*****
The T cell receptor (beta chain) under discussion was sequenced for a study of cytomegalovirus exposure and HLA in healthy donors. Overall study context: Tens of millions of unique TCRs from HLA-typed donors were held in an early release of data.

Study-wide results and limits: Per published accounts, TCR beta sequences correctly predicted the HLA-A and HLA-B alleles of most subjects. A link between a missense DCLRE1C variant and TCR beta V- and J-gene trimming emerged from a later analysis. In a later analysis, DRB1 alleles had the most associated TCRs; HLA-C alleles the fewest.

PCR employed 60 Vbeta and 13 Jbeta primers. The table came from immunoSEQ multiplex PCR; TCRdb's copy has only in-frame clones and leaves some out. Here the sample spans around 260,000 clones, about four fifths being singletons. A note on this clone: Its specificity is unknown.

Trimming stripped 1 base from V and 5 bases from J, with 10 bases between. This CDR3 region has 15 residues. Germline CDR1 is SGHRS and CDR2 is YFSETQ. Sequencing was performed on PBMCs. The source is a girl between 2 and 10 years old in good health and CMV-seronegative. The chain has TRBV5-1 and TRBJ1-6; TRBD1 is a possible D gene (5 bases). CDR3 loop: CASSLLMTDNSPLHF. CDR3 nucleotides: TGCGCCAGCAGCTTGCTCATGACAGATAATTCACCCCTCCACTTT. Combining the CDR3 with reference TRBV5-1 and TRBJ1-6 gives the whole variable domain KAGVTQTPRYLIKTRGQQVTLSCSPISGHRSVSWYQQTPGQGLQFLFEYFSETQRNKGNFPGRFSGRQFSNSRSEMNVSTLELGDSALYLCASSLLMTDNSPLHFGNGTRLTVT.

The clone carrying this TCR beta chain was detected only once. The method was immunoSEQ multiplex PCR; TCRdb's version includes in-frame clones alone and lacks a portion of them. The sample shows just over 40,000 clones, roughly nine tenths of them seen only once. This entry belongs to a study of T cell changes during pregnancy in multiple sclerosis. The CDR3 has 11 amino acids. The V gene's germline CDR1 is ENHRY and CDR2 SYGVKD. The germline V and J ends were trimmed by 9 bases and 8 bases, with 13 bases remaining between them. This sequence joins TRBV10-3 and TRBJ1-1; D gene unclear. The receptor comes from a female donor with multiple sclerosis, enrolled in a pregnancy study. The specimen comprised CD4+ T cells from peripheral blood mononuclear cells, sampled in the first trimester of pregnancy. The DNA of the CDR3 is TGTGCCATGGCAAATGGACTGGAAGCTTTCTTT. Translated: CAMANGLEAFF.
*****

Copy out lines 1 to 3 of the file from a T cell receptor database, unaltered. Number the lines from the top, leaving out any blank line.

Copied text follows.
The T cell receptor (beta chain) under discussion was sequenced for a study of cytomegalovirus exposure and HLA in healthy donors. Overall study context: Tens of millions of unique TCRs from HLA-typed donors were held in an early release of data.

Study-wide results and limits: Per published accounts, TCR beta sequences correctly predicted the HLA-A and HLA-B alleles of most subjects. A link between a missense DCLRE1C variant and TCR beta V- and J-gene trimming emerged from a later analysis. In a later analysis, DRB1 alleles had the most associated TCRs; HLA-C alleles the fewest.

PCR employed 60 Vbeta and 13 Jbeta primers. The table came from immunoSEQ multiplex PCR; TCRdb's copy has only in-frame clones and leaves some out. Here the sample spans around 260,000 clones, about four fifths being singletons. A note on this clone: Its specificity is unknown.